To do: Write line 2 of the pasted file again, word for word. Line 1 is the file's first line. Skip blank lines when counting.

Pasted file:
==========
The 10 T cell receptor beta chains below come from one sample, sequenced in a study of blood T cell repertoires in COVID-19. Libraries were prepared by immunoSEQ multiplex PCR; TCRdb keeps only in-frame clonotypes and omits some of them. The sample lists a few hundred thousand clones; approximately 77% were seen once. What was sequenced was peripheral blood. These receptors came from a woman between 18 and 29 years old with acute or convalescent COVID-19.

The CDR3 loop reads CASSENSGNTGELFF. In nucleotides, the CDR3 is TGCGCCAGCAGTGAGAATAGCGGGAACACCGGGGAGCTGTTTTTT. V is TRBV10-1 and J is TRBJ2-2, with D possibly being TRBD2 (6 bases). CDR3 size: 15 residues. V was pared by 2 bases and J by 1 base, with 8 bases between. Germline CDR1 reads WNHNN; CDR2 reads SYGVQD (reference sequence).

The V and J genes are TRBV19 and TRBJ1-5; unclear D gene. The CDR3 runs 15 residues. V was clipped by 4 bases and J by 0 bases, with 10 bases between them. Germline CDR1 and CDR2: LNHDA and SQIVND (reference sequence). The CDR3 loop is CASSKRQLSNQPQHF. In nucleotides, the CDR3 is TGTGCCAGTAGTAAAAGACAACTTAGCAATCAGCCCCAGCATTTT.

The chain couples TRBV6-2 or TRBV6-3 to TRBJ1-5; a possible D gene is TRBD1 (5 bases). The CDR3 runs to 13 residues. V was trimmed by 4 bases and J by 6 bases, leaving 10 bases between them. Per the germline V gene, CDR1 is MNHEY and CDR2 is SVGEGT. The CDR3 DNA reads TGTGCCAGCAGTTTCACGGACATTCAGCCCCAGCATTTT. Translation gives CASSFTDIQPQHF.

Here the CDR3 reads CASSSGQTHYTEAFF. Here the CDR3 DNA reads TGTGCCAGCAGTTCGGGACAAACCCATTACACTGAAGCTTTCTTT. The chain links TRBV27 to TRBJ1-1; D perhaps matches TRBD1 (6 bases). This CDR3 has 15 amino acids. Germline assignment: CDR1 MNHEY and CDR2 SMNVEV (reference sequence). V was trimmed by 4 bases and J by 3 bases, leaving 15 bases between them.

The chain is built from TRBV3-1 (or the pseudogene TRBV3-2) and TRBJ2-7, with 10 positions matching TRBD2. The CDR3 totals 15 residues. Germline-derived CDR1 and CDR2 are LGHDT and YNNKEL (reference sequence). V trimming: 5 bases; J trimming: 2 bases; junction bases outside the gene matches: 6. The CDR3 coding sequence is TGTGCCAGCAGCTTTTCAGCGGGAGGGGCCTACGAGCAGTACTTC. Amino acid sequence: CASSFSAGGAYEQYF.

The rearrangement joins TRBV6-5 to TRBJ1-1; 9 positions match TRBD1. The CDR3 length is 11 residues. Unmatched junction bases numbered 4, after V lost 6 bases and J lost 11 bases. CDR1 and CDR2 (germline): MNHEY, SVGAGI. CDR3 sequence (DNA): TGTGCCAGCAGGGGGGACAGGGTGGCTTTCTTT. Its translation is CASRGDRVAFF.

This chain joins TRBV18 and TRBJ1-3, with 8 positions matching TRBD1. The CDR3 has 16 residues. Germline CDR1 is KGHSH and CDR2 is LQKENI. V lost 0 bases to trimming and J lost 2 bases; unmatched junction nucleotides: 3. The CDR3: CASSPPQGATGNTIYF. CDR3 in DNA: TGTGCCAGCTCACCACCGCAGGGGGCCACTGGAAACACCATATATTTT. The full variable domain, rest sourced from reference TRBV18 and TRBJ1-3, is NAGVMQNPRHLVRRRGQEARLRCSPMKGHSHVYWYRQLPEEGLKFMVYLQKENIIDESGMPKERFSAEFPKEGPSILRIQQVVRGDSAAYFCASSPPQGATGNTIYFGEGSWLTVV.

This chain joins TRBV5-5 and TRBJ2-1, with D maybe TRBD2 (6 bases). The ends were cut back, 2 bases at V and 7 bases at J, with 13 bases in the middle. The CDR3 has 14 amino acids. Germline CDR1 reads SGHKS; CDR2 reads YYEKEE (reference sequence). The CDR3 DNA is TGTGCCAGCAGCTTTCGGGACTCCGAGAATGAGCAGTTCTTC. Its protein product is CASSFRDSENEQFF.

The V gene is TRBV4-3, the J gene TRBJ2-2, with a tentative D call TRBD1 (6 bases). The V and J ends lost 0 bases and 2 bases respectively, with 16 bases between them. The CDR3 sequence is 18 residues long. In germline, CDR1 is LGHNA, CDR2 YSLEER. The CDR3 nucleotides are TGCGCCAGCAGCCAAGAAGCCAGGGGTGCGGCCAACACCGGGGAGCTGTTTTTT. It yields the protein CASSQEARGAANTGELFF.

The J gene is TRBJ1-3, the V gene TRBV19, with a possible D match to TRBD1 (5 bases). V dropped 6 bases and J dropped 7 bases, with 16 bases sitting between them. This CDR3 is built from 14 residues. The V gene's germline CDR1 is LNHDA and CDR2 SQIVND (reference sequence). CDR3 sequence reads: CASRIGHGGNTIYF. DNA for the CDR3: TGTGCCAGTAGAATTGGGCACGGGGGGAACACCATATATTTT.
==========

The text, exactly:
The CDR3 loop reads CASSENSGNTGELFF. In nucleotides, the CDR3 is TGCGCCAGCAGTGAGAATAGCGGGAACACCGGGGAGCTGTTTTTT. V is TRBV10-1 and J is TRBJ2-2, with D possibly being TRBD2 (6 bases). CDR3 size: 15 residues. V was pared by 2 bases and J by 1 base, with 8 bases between. Germline CDR1 reads WNHNN; CDR2 reads SYGVQD (reference sequence).